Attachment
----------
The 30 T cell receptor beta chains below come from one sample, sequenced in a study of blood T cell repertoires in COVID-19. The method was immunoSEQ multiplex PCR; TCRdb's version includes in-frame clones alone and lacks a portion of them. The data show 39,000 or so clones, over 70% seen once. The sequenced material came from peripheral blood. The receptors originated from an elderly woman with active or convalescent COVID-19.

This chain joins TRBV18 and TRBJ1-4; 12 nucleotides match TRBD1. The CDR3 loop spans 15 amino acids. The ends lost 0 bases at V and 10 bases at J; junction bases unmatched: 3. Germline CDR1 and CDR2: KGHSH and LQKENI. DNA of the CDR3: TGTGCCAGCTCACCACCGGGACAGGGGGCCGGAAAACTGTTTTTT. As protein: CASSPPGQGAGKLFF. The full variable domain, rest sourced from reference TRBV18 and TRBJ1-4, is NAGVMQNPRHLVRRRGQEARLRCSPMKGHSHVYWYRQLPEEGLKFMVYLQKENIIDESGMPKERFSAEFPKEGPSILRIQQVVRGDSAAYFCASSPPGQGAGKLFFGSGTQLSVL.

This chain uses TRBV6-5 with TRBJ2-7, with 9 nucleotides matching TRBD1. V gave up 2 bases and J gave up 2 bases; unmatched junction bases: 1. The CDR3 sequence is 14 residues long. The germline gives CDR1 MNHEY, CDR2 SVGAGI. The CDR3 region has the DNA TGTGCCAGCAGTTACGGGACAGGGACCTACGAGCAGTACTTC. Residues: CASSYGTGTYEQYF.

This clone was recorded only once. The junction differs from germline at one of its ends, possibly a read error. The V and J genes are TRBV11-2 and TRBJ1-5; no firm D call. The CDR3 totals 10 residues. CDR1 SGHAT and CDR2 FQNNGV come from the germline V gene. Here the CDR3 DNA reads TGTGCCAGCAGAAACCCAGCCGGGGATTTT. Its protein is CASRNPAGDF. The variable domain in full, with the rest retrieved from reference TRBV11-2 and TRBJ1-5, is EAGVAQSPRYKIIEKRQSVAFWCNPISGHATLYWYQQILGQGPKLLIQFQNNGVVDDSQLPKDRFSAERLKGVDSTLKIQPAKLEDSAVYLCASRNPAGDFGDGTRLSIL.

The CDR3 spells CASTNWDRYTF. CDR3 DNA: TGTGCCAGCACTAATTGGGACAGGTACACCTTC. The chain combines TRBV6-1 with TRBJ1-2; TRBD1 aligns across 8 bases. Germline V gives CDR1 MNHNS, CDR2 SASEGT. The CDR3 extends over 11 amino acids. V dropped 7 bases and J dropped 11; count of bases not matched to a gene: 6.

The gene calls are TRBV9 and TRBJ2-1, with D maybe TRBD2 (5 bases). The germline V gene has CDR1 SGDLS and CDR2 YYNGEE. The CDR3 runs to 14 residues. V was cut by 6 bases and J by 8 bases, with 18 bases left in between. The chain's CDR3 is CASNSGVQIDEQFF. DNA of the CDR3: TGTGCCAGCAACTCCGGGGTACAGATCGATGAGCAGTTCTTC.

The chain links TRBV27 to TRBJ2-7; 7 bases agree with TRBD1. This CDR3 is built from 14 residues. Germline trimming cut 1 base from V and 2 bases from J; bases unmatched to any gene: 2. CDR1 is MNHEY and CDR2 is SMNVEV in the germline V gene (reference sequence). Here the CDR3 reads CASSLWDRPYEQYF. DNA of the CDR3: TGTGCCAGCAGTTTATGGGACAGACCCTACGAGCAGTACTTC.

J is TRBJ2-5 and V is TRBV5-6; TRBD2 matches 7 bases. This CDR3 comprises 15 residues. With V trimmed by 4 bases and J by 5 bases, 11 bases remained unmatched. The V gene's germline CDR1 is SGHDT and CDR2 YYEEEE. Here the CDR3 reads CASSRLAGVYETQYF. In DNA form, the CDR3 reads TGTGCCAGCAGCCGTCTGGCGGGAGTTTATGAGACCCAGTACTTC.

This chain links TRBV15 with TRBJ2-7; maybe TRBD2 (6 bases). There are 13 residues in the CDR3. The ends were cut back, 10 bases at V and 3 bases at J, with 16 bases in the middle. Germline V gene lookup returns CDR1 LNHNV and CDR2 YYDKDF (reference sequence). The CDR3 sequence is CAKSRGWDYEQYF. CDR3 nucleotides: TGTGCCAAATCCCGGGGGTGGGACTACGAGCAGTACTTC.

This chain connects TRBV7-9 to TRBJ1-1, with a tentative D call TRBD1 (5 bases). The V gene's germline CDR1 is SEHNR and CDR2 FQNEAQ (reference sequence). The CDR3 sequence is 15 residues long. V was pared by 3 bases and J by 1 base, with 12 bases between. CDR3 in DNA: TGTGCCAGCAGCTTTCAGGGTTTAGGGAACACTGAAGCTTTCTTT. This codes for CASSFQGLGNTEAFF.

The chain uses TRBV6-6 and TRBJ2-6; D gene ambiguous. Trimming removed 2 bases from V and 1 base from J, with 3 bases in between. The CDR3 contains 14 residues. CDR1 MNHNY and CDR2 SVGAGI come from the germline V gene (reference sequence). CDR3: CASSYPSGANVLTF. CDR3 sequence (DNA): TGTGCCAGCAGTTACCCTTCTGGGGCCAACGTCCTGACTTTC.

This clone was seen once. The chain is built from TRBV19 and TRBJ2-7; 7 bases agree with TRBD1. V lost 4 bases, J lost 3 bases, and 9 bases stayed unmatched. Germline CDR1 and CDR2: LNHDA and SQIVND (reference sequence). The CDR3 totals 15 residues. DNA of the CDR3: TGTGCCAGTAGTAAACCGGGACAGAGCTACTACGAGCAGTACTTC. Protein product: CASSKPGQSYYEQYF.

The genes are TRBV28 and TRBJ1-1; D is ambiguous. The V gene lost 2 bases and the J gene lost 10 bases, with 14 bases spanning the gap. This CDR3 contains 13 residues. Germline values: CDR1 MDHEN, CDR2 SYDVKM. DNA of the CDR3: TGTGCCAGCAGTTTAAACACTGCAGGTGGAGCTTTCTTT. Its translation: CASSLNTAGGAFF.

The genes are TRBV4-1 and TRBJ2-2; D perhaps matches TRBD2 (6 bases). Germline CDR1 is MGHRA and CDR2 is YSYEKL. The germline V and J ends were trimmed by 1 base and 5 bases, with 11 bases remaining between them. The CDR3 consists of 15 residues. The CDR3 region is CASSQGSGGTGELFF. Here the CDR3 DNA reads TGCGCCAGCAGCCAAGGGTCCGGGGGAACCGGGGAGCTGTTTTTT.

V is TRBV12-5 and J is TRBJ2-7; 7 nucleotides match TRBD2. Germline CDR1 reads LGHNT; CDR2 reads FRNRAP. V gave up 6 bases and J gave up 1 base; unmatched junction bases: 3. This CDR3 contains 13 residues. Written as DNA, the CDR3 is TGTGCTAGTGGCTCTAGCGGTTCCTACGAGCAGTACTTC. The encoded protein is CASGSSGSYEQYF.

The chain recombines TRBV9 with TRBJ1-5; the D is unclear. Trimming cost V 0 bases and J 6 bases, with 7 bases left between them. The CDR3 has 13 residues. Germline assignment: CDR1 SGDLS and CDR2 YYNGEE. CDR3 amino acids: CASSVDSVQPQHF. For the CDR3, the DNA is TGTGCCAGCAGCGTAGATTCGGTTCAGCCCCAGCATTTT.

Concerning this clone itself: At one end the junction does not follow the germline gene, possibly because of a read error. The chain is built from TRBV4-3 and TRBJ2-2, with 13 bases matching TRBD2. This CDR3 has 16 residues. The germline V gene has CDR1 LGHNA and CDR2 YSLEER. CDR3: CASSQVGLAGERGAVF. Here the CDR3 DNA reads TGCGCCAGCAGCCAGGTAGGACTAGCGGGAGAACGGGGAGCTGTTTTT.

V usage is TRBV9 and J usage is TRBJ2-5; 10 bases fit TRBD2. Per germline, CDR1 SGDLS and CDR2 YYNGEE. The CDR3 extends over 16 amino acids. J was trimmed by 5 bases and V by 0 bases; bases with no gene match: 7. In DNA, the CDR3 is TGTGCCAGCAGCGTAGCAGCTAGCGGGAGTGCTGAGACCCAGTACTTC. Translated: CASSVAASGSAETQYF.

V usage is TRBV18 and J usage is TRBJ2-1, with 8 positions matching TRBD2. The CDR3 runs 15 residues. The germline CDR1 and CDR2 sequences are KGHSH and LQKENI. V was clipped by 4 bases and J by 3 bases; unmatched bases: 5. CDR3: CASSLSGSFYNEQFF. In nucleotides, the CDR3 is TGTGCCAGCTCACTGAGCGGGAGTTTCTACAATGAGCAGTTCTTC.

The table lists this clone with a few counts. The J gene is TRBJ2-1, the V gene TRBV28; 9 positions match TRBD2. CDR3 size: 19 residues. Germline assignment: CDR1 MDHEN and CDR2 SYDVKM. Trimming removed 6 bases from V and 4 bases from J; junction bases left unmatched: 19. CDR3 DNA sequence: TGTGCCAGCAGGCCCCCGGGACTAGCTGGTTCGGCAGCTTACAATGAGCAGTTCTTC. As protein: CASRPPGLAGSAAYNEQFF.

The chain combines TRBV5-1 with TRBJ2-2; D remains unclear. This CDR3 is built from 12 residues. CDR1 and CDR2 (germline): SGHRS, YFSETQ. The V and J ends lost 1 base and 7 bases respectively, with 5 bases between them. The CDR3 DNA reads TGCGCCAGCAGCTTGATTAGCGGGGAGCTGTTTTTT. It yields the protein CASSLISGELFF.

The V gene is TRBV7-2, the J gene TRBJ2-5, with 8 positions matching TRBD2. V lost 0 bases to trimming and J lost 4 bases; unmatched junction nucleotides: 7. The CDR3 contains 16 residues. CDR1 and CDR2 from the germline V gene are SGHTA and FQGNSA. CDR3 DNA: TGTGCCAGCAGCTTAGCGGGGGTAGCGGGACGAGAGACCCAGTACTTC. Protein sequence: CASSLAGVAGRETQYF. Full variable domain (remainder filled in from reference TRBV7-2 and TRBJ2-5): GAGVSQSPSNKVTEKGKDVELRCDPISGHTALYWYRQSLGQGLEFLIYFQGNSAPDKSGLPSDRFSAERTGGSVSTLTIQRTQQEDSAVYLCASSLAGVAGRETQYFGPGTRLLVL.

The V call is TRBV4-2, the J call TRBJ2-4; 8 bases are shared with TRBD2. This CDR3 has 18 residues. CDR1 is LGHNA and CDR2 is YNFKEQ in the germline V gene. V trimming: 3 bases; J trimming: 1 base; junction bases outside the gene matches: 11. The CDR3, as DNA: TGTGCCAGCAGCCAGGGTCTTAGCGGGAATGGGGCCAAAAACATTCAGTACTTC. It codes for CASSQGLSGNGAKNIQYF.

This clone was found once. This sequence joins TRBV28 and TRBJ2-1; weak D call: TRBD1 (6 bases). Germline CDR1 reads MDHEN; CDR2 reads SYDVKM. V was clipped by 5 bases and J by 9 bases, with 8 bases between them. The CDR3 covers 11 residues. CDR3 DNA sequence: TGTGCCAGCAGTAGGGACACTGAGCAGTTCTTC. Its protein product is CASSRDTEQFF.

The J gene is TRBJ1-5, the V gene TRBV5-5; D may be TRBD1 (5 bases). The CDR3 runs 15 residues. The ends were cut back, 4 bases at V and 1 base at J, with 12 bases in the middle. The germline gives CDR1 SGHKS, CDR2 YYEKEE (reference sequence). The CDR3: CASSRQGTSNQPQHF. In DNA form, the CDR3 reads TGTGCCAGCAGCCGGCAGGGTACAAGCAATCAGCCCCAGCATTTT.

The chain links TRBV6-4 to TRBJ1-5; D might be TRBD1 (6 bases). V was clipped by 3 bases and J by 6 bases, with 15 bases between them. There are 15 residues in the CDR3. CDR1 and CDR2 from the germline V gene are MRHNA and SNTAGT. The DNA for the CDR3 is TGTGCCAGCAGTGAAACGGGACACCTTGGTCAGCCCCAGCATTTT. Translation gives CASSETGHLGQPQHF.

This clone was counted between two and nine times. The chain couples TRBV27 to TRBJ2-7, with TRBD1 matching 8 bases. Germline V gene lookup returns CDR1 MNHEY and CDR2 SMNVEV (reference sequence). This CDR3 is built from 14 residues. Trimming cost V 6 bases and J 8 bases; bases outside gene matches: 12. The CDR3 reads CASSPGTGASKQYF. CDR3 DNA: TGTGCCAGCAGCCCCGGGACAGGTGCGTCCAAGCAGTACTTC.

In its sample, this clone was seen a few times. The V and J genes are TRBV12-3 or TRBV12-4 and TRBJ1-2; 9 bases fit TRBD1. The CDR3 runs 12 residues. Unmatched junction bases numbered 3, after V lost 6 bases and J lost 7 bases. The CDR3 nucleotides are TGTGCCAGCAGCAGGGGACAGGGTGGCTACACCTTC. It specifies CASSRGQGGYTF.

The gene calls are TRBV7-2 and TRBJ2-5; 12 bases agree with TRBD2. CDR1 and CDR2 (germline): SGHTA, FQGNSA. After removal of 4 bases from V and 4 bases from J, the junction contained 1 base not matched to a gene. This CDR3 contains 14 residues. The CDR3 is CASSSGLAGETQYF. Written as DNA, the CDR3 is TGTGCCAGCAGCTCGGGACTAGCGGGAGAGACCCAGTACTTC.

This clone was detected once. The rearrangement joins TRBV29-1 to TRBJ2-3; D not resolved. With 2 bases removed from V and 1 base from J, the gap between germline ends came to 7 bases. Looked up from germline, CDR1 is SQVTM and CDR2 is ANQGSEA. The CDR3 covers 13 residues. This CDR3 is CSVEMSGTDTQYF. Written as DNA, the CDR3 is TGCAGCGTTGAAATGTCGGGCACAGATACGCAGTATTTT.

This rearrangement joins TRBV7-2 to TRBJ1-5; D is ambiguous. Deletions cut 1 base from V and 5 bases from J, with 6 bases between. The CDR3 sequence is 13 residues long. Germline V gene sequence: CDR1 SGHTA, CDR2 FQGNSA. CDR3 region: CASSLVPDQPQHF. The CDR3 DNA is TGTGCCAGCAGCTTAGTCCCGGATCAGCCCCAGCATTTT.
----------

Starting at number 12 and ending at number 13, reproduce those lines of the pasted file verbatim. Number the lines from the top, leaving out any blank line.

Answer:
This clone was seen once. The chain is built from TRBV19 and TRBJ2-7; 7 bases agree with TRBD1. V lost 4 bases, J lost 3 bases, and 9 bases stayed unmatched. Germline CDR1 and CDR2: LNHDA and SQIVND (reference sequence). The CDR3 totals 15 residues. DNA of the CDR3: TGTGCCAGTAGTAAACCGGGACAGAGCTACTACGAGCAGTACTTC. Protein product: CASSKPGQSYYEQYF.

The genes are TRBV28 and TRBJ1-1; D is ambiguous. The V gene lost 2 bases and the J gene lost 10 bases, with 14 bases spanning the gap. This CDR3 contains 13 residues. Germline values: CDR1 MDHEN, CDR2 SYDVKM. DNA of the CDR3: TGTGCCAGCAGTTTAAACACTGCAGGTGGAGCTTTCTTT. Its translation: CASSLNTAGGAFF.